Lecia Bushak: Why Hand Sanitizer May Actually Harm Your Health

Stacy Rapacon: Great Funds You Can Own for $500 or Less

Cameron Huddleston: 7 Ways to Save on Home Decor

The Kosher Gourmet by Steve Petusevsky Exploring ingredients as edible-stuffed containers (TWO RECIPES + TIPS & TECHINQUES)

Jewish World Review March 92, 2011/ 3 Adar II, 5771

Obama's Green-Jobs Fantasies

By John Stossel




http://www.JewishWorldReview.com | Anyone who understands basic economics already knows that President Obama's $2.3 billion green-jobs initiative was snake oil. Now, thanks to Kenneth P. Green, we have statistics as well as theory to prove it.

In a new article, "The Myth of Green Energy Jobs: The European Experience," the environmental scientist and a resident scholar at the American Enterprise Institute writes, "Green programs in Spain destroyed 2.2 jobs for every green job created, while the capital needed for one green job in Italy could create almost five jobs in the general economy."

Ironically, Obama boasts his initiative "will help close the clean-energy gap between America and other nations." But Green says, "(C)ountries are cutting these programs because they realize they aren't sustainable and they are obscenely expensive."

Obama claims that if we "invest" more, "the transition to clean energy has the potential to grow our economy and create millions of jobs — but only if we accelerate that transition."

What could make more sense? A little push from the smart politicians and — voila! — we can have an abundance of new good-paying jobs and a cleaner, sustainable environment. It's the ultimate twofer.

Except it's an illusion, as economic logic demonstrates.

"It is well understood, among economists, that governments do not 'create' jobs," Green writes. "The willingness of entrepreneurs to invest their capital, paired with consumer demand for goods and services, does that. All the government can do is subsidize some industries while jacking up costs for others. In the green case, it is destroying jobs in the conventional energy sector — and most likely in other industrial sectors — through taxes and subsidies to new green companies that will use taxpayer dollars to undercut the competition. The subsidized jobs 'created' are, by definition, less efficient uses of capital than market-created jobs."

Green is using good, solid economic thinking. Many years ago, Henry Hazlitt wrote in his bestseller, "Economics in One Lesson," "The art of economics consists in looking not merely at the immediate but at the longer effects of any act or policy; it consists in tracing the consequences of that policy not merely for one group but for all groups."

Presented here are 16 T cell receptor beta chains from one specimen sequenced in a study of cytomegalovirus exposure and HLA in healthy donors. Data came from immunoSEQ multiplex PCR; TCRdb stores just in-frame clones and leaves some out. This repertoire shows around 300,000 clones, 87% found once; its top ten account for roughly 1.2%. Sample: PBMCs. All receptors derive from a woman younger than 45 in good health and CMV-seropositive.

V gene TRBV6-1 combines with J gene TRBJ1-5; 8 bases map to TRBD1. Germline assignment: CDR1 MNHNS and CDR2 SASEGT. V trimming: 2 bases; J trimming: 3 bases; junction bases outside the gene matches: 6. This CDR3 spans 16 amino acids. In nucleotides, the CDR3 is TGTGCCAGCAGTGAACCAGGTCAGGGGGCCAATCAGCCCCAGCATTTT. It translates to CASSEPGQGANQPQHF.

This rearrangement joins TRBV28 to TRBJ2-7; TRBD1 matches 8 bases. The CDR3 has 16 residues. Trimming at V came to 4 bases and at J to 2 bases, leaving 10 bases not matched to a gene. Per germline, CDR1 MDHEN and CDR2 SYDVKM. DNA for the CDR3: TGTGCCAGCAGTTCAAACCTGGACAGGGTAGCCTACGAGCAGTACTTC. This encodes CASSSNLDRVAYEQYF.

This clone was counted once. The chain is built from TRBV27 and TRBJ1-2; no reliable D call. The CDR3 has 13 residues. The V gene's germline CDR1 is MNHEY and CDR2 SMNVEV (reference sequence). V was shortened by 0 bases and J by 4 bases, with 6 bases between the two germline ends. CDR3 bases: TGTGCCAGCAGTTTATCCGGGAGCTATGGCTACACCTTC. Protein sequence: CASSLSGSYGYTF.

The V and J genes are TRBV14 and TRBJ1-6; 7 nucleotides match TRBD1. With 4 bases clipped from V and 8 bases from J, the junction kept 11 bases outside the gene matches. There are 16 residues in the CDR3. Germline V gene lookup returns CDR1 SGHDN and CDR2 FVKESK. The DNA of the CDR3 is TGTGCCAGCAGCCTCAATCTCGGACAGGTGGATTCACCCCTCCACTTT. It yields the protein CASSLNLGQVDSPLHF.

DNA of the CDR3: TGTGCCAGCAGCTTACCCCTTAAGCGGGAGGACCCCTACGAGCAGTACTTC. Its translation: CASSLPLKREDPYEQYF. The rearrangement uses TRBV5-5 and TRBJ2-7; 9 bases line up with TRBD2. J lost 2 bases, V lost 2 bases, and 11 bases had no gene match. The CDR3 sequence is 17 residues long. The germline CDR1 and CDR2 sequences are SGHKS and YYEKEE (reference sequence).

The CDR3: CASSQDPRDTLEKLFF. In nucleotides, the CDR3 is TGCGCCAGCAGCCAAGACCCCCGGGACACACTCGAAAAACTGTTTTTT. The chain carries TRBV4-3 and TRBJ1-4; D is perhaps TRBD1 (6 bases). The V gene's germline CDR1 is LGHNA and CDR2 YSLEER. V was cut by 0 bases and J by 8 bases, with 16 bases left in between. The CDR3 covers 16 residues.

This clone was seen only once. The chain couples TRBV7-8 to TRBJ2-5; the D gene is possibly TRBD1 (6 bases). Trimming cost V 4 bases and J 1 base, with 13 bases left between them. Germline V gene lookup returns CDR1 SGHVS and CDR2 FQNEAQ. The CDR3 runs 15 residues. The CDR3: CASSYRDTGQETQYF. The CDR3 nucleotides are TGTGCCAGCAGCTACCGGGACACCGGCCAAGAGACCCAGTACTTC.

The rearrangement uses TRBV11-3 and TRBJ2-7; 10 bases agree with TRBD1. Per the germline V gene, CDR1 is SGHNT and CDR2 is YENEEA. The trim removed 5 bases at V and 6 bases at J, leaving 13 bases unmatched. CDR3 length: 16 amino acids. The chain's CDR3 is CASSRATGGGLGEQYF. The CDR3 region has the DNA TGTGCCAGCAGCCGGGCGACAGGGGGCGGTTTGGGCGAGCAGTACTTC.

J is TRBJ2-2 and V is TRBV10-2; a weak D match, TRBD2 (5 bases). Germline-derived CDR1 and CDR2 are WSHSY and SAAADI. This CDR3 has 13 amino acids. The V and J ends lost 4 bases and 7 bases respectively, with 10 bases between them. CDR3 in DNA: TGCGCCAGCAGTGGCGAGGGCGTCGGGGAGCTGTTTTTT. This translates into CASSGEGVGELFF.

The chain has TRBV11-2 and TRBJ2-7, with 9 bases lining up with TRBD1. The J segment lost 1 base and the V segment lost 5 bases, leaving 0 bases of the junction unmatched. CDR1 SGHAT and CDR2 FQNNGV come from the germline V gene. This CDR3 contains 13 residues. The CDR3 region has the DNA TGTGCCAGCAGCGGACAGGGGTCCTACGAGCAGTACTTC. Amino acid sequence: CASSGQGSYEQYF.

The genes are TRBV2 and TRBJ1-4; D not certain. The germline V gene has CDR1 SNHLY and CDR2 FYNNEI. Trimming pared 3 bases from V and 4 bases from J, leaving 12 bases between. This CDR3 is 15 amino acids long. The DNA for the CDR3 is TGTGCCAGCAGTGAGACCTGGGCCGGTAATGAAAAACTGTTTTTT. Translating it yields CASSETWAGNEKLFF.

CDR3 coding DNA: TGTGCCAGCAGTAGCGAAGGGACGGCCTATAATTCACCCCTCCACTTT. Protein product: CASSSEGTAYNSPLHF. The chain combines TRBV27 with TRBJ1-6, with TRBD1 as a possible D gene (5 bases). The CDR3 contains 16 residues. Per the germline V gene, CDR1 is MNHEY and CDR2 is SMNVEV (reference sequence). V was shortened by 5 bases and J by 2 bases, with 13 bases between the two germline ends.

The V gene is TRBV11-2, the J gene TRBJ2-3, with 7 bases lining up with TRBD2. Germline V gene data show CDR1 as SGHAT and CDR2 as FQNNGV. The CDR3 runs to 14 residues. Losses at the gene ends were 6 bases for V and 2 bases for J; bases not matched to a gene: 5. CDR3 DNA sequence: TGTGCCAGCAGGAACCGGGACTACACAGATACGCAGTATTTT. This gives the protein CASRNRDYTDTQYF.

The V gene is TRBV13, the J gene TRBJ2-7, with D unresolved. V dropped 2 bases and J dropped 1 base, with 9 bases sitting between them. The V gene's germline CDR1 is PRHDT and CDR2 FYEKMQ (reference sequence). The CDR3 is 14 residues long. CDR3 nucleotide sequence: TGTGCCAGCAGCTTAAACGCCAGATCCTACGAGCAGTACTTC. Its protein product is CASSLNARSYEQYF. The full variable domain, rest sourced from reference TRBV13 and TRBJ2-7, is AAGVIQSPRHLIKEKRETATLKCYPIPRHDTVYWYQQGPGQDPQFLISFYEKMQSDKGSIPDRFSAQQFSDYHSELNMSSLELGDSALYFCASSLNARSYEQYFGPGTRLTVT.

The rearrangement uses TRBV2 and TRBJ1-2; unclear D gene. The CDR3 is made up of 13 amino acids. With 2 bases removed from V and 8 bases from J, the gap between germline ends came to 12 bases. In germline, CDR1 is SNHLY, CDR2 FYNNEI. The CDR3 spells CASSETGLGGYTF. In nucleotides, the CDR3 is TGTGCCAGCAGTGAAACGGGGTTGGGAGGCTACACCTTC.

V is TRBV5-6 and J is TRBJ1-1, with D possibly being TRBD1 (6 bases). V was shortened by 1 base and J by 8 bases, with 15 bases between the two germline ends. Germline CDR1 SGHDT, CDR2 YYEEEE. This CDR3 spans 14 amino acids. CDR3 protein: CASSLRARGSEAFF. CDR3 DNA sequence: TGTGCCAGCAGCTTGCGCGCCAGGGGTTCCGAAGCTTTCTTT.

In judging any government initiative, such as Obama's green-jobs plan, you can't look just at the credit side of ledger because the government is unable to give without first taking away.

Worse than that: Inevitably, more is taken away — destroyed — than is given because the government substitutes force and taxation for consent and free exchange. Instead of a process driven by consumer preferences, we get one imposed by politicians' grand social designs. It's what F.A. Hayek called "the fatal conceit."

So we shouldn't be surprised that green-jobs programs make energy more expensive. "(F)orcing green energy on the market (is) much, much more expensive," Green said. "Using Spain as a model, when you do the math, you realize that creating 3 million new green jobs could cost $2.25 trillion."

Of course, many people who push "green jobs" want the price of energy to rise so we'll use less. If the environmental lobby wants Americans to be poorer, it ought to come clean about that.

The advocates of such programs don't just misunderstand economics. They have lapsed into a pre-economic mentality. Rulers once believed they could do whatever they wanted, subject only to the physical laws of nature. If things didn't work out as planned, it was because the people had failed to cooperate. But as economist Ludwig von Mises wrote, once economics emerged as an intellectual discipline, "it was learned that in the social realm too there is something operative which power and force are unable to alter and to which they must adjust themselves if they hope to achieve success ... ."

That "something" is inescapable economic forces like the law of supply and demand.

Green is right when he says, "Central planners in the United States trying to promote green industry will fare no better (than Europe) at creating jobs or stimulating the economy."

Archives

Every weekday JewishWorldReview.com publishes what many in the media and Washington consider "must-reading". Sign up for the daily JWR update. It's free. Just click here.



JWR contributor John Stossel hosts "Stossel" on the Fox Business Network. To comment, please click here.


© 2009, by JFS Productions, Inc. Distributed by Creators Syndicate, Inc.

Columnists

Toons

Lifestyles